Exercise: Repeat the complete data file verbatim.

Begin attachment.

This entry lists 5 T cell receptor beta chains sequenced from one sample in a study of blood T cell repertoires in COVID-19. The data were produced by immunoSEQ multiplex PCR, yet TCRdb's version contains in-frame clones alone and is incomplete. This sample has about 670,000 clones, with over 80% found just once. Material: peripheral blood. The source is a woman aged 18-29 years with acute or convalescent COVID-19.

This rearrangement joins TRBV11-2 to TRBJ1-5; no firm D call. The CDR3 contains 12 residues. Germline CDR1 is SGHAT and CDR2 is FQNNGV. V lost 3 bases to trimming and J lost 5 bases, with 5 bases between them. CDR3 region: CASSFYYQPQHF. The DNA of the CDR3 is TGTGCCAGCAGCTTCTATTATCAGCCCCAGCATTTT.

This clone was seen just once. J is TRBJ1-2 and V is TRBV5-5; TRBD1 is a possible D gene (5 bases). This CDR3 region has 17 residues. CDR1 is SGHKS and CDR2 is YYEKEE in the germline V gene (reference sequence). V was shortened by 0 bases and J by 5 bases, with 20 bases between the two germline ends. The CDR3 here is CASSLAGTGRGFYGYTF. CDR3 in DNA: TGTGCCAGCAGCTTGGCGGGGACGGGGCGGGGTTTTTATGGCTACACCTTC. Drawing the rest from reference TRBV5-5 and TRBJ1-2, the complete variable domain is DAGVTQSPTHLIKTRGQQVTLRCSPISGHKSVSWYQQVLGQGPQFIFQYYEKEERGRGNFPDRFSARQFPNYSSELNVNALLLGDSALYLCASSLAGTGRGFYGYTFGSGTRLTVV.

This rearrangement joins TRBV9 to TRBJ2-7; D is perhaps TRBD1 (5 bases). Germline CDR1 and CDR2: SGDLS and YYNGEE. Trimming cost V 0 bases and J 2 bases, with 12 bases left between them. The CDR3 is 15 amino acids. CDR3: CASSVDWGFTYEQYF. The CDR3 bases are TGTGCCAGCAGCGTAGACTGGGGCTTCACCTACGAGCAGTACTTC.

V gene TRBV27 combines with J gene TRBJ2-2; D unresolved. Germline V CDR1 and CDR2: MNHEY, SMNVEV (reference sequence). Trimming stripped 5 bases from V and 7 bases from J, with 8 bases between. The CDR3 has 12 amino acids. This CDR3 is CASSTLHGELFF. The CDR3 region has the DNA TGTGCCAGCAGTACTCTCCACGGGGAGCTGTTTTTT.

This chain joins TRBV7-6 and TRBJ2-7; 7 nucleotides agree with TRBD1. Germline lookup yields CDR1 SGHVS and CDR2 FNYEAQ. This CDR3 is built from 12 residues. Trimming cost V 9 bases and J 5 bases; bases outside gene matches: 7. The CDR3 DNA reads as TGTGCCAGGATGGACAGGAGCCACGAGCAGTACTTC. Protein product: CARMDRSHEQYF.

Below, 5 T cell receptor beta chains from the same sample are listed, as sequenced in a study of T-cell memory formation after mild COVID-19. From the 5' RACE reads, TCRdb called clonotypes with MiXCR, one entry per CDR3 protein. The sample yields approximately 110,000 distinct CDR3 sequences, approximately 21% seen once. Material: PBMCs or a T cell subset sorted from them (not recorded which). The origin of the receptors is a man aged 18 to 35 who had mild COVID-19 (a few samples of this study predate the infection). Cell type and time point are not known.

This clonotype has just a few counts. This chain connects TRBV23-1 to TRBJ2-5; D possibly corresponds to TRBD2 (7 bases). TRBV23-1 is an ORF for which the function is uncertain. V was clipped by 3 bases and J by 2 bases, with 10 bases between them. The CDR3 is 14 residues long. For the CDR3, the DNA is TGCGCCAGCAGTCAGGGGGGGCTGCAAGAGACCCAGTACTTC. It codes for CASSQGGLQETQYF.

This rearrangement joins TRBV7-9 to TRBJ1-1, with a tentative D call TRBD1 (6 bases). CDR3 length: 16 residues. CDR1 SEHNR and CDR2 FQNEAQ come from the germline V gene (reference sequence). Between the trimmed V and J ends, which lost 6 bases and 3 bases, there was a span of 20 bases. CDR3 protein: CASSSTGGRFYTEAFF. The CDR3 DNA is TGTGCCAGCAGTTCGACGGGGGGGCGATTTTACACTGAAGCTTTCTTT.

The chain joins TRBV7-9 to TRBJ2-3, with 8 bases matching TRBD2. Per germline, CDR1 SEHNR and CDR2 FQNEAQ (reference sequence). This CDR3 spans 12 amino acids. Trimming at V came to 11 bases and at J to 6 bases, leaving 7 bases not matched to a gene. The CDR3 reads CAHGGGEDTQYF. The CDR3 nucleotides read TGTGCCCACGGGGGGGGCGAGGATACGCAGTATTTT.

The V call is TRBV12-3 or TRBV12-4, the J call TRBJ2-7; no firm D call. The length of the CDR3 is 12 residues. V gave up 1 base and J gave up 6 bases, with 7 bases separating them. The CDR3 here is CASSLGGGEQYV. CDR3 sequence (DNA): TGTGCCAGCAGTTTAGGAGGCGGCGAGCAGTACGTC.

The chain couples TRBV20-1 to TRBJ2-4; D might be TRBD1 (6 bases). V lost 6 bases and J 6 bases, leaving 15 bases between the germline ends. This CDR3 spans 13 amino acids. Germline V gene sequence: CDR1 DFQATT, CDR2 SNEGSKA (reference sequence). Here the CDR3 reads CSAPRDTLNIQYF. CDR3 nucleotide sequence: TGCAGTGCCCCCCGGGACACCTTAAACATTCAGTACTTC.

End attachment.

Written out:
This entry lists 5 T cell receptor beta chains sequenced from one sample in a study of blood T cell repertoires in COVID-19. The data were produced by immunoSEQ multiplex PCR, yet TCRdb's version contains in-frame clones alone and is incomplete. This sample has about 670,000 clones, with over 80% found just once. Material: peripheral blood. The source is a woman aged 18-29 years with acute or convalescent COVID-19.

This rearrangement joins TRBV11-2 to TRBJ1-5; no firm D call. The CDR3 contains 12 residues. Germline CDR1 is SGHAT and CDR2 is FQNNGV. V lost 3 bases to trimming and J lost 5 bases, with 5 bases between them. CDR3 region: CASSFYYQPQHF. The DNA of the CDR3 is TGTGCCAGCAGCTTCTATTATCAGCCCCAGCATTTT.

This clone was seen just once. J is TRBJ1-2 and V is TRBV5-5; TRBD1 is a possible D gene (5 bases). This CDR3 region has 17 residues. CDR1 is SGHKS and CDR2 is YYEKEE in the germline V gene (reference sequence). V was shortened by 0 bases and J by 5 bases, with 20 bases between the two germline ends. The CDR3 here is CASSLAGTGRGFYGYTF. CDR3 in DNA: TGTGCCAGCAGCTTGGCGGGGACGGGGCGGGGTTTTTATGGCTACACCTTC. Drawing the rest from reference TRBV5-5 and TRBJ1-2, the complete variable domain is DAGVTQSPTHLIKTRGQQVTLRCSPISGHKSVSWYQQVLGQGPQFIFQYYEKEERGRGNFPDRFSARQFPNYSSELNVNALLLGDSALYLCASSLAGTGRGFYGYTFGSGTRLTVV.

This rearrangement joins TRBV9 to TRBJ2-7; D is perhaps TRBD1 (5 bases). Germline CDR1 and CDR2: SGDLS and YYNGEE. Trimming cost V 0 bases and J 2 bases, with 12 bases left between them. The CDR3 is 15 amino acids. CDR3: CASSVDWGFTYEQYF. The CDR3 bases are TGTGCCAGCAGCGTAGACTGGGGCTTCACCTACGAGCAGTACTTC.

V gene TRBV27 combines with J gene TRBJ2-2; D unresolved. Germline V CDR1 and CDR2: MNHEY, SMNVEV (reference sequence). Trimming stripped 5 bases from V and 7 bases from J, with 8 bases between. The CDR3 has 12 amino acids. This CDR3 is CASSTLHGELFF. The CDR3 region has the DNA TGTGCCAGCAGTACTCTCCACGGGGAGCTGTTTTTT.

This chain joins TRBV7-6 and TRBJ2-7; 7 nucleotides agree with TRBD1. Germline lookup yields CDR1 SGHVS and CDR2 FNYEAQ. This CDR3 is built from 12 residues. Trimming cost V 9 bases and J 5 bases; bases outside gene matches: 7. The CDR3 DNA reads as TGTGCCAGGATGGACAGGAGCCACGAGCAGTACTTC. Protein product: CARMDRSHEQYF.

Below, 5 T cell receptor beta chains from the same sample are listed, as sequenced in a study of T-cell memory formation after mild COVID-19. From the 5' RACE reads, TCRdb called clonotypes with MiXCR, one entry per CDR3 protein. The sample yields approximately 110,000 distinct CDR3 sequences, approximately 21% seen once. Material: PBMCs or a T cell subset sorted from them (not recorded which). The origin of the receptors is a man aged 18 to 35 who had mild COVID-19 (a few samples of this study predate the infection). Cell type and time point are not known.

This clonotype has just a few counts. This chain connects TRBV23-1 to TRBJ2-5; D possibly corresponds to TRBD2 (7 bases). TRBV23-1 is an ORF for which the function is uncertain. V was clipped by 3 bases and J by 2 bases, with 10 bases between them. The CDR3 is 14 residues long. For the CDR3, the DNA is TGCGCCAGCAGTCAGGGGGGGCTGCAAGAGACCCAGTACTTC. It codes for CASSQGGLQETQYF.

This rearrangement joins TRBV7-9 to TRBJ1-1, with a tentative D call TRBD1 (6 bases). CDR3 length: 16 residues. CDR1 SEHNR and CDR2 FQNEAQ come from the germline V gene (reference sequence). Between the trimmed V and J ends, which lost 6 bases and 3 bases, there was a span of 20 bases. CDR3 protein: CASSSTGGRFYTEAFF. The CDR3 DNA is TGTGCCAGCAGTTCGACGGGGGGGCGATTTTACACTGAAGCTTTCTTT.

The chain joins TRBV7-9 to TRBJ2-3, with 8 bases matching TRBD2. Per germline, CDR1 SEHNR and CDR2 FQNEAQ (reference sequence). This CDR3 spans 12 amino acids. Trimming at V came to 11 bases and at J to 6 bases, leaving 7 bases not matched to a gene. The CDR3 reads CAHGGGEDTQYF. The CDR3 nucleotides read TGTGCCCACGGGGGGGGCGAGGATACGCAGTATTTT.

The V call is TRBV12-3 or TRBV12-4, the J call TRBJ2-7; no firm D call. The length of the CDR3 is 12 residues. V gave up 1 base and J gave up 6 bases, with 7 bases separating them. The CDR3 here is CASSLGGGEQYV. CDR3 sequence (DNA): TGTGCCAGCAGTTTAGGAGGCGGCGAGCAGTACGTC.

The chain couples TRBV20-1 to TRBJ2-4; D might be TRBD1 (6 bases). V lost 6 bases and J 6 bases, leaving 15 bases between the germline ends. This CDR3 spans 13 amino acids. Germline V gene sequence: CDR1 DFQATT, CDR2 SNEGSKA (reference sequence). Here the CDR3 reads CSAPRDTLNIQYF. CDR3 nucleotide sequence: TGCAGTGCCCCCCGGGACACCTTAAACATTCAGTACTTC.